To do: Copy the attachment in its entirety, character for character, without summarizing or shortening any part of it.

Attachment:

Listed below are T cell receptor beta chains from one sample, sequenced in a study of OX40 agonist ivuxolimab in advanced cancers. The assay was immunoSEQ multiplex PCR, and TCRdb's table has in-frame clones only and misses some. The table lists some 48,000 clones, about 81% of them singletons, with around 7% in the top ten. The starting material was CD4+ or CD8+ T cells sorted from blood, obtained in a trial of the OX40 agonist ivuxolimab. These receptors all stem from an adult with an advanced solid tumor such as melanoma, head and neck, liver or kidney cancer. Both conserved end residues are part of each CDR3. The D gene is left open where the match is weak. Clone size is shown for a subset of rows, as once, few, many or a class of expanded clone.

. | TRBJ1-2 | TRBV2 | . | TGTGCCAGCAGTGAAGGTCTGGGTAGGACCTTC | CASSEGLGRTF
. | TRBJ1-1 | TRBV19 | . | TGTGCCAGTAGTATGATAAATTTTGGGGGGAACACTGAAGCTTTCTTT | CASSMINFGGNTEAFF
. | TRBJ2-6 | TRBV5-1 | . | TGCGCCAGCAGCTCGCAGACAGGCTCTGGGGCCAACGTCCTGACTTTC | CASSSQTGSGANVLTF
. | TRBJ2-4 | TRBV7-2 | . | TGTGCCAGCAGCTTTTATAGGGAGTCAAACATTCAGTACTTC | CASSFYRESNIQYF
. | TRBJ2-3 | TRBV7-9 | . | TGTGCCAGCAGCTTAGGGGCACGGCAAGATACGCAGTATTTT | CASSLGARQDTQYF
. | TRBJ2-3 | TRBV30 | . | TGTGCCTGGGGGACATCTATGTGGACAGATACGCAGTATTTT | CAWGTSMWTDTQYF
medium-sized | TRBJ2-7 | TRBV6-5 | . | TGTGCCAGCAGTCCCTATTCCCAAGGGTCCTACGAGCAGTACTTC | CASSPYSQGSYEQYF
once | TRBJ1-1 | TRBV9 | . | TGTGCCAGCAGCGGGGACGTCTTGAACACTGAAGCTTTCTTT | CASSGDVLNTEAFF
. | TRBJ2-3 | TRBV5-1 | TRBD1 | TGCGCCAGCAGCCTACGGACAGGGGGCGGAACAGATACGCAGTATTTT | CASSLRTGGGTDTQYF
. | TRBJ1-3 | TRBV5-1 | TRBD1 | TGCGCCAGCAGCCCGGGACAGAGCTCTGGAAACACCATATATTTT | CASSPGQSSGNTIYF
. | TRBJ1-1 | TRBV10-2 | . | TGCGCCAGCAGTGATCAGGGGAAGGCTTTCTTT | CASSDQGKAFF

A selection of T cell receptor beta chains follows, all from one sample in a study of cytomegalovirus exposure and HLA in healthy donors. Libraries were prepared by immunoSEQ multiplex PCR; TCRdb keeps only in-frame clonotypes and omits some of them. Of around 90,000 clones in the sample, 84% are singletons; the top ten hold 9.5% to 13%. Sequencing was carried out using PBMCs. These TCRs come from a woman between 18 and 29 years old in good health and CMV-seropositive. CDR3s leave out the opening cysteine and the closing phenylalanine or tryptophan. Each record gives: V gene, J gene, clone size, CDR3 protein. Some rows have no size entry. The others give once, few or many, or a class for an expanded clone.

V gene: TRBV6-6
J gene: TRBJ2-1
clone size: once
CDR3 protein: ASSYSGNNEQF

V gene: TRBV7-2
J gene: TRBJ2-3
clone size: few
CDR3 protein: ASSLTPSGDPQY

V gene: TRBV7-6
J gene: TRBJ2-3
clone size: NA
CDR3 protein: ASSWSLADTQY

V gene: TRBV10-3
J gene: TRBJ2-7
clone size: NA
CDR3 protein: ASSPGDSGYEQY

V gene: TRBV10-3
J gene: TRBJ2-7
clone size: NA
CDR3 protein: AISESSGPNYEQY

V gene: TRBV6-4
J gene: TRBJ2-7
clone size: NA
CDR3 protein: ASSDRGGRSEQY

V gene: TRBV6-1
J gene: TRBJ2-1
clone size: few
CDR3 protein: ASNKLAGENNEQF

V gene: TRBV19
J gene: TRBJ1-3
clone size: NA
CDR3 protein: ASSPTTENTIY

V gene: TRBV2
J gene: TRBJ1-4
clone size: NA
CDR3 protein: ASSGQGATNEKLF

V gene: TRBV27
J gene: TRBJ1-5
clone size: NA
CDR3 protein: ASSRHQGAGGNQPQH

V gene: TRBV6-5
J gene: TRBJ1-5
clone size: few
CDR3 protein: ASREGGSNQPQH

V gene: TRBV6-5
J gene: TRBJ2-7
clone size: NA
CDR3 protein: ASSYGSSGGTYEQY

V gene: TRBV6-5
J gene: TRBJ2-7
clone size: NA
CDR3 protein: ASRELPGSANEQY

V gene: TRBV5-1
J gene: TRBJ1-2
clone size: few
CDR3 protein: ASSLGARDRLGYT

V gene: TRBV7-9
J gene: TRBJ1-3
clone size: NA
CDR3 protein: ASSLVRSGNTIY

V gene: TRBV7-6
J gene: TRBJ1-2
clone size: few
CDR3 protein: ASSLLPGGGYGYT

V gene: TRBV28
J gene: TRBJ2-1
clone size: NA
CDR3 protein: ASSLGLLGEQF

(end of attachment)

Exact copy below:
Listed below are T cell receptor beta chains from one sample, sequenced in a study of OX40 agonist ivuxolimab in advanced cancers. The assay was immunoSEQ multiplex PCR, and TCRdb's table has in-frame clones only and misses some. The table lists some 48,000 clones, about 81% of them singletons, with around 7% in the top ten. The starting material was CD4+ or CD8+ T cells sorted from blood, obtained in a trial of the OX40 agonist ivuxolimab. These receptors all stem from an adult with an advanced solid tumor such as melanoma, head and neck, liver or kidney cancer. Both conserved end residues are part of each CDR3. The D gene is left open where the match is weak. Clone size is shown for a subset of rows, as once, few, many or a class of expanded clone.

. | TRBJ1-2 | TRBV2 | . | TGTGCCAGCAGTGAAGGTCTGGGTAGGACCTTC | CASSEGLGRTF
. | TRBJ1-1 | TRBV19 | . | TGTGCCAGTAGTATGATAAATTTTGGGGGGAACACTGAAGCTTTCTTT | CASSMINFGGNTEAFF
. | TRBJ2-6 | TRBV5-1 | . | TGCGCCAGCAGCTCGCAGACAGGCTCTGGGGCCAACGTCCTGACTTTC | CASSSQTGSGANVLTF
. | TRBJ2-4 | TRBV7-2 | . | TGTGCCAGCAGCTTTTATAGGGAGTCAAACATTCAGTACTTC | CASSFYRESNIQYF
. | TRBJ2-3 | TRBV7-9 | . | TGTGCCAGCAGCTTAGGGGCACGGCAAGATACGCAGTATTTT | CASSLGARQDTQYF
. | TRBJ2-3 | TRBV30 | . | TGTGCCTGGGGGACATCTATGTGGACAGATACGCAGTATTTT | CAWGTSMWTDTQYF
medium-sized | TRBJ2-7 | TRBV6-5 | . | TGTGCCAGCAGTCCCTATTCCCAAGGGTCCTACGAGCAGTACTTC | CASSPYSQGSYEQYF
once | TRBJ1-1 | TRBV9 | . | TGTGCCAGCAGCGGGGACGTCTTGAACACTGAAGCTTTCTTT | CASSGDVLNTEAFF
. | TRBJ2-3 | TRBV5-1 | TRBD1 | TGCGCCAGCAGCCTACGGACAGGGGGCGGAACAGATACGCAGTATTTT | CASSLRTGGGTDTQYF
. | TRBJ1-3 | TRBV5-1 | TRBD1 | TGCGCCAGCAGCCCGGGACAGAGCTCTGGAAACACCATATATTTT | CASSPGQSSGNTIYF
. | TRBJ1-1 | TRBV10-2 | . | TGCGCCAGCAGTGATCAGGGGAAGGCTTTCTTT | CASSDQGKAFF

A selection of T cell receptor beta chains follows, all from one sample in a study of cytomegalovirus exposure and HLA in healthy donors. Libraries were prepared by immunoSEQ multiplex PCR; TCRdb keeps only in-frame clonotypes and omits some of them. Of around 90,000 clones in the sample, 84% are singletons; the top ten hold 9.5% to 13%. Sequencing was carried out using PBMCs. These TCRs come from a woman between 18 and 29 years old in good health and CMV-seropositive. CDR3s leave out the opening cysteine and the closing phenylalanine or tryptophan. Each record gives: V gene, J gene, clone size, CDR3 protein. Some rows have no size entry. The others give once, few or many, or a class for an expanded clone.

V gene: TRBV6-6
J gene: TRBJ2-1
clone size: once
CDR3 protein: ASSYSGNNEQF

V gene: TRBV7-2
J gene: TRBJ2-3
clone size: few
CDR3 protein: ASSLTPSGDPQY

V gene: TRBV7-6
J gene: TRBJ2-3
clone size: NA
CDR3 protein: ASSWSLADTQY

V gene: TRBV10-3
J gene: TRBJ2-7
clone size: NA
CDR3 protein: ASSPGDSGYEQY

V gene: TRBV10-3
J gene: TRBJ2-7
clone size: NA
CDR3 protein: AISESSGPNYEQY

V gene: TRBV6-4
J gene: TRBJ2-7
clone size: NA
CDR3 protein: ASSDRGGRSEQY

V gene: TRBV6-1
J gene: TRBJ2-1
clone size: few
CDR3 protein: ASNKLAGENNEQF

V gene: TRBV19
J gene: TRBJ1-3
clone size: NA
CDR3 protein: ASSPTTENTIY

V gene: TRBV2
J gene: TRBJ1-4
clone size: NA
CDR3 protein: ASSGQGATNEKLF

V gene: TRBV27
J gene: TRBJ1-5
clone size: NA
CDR3 protein: ASSRHQGAGGNQPQH

V gene: TRBV6-5
J gene: TRBJ1-5
clone size: few
CDR3 protein: ASREGGSNQPQH

V gene: TRBV6-5
J gene: TRBJ2-7
clone size: NA
CDR3 protein: ASSYGSSGGTYEQY

V gene: TRBV6-5
J gene: TRBJ2-7
clone size: NA
CDR3 protein: ASRELPGSANEQY

V gene: TRBV5-1
J gene: TRBJ1-2
clone size: few
CDR3 protein: ASSLGARDRLGYT

V gene: TRBV7-9
J gene: TRBJ1-3
clone size: NA
CDR3 protein: ASSLVRSGNTIY

V gene: TRBV7-6
J gene: TRBJ1-2
clone size: few
CDR3 protein: ASSLLPGGGYGYT

V gene: TRBV28
J gene: TRBJ2-1
clone size: NA
CDR3 protein: ASSLGLLGEQF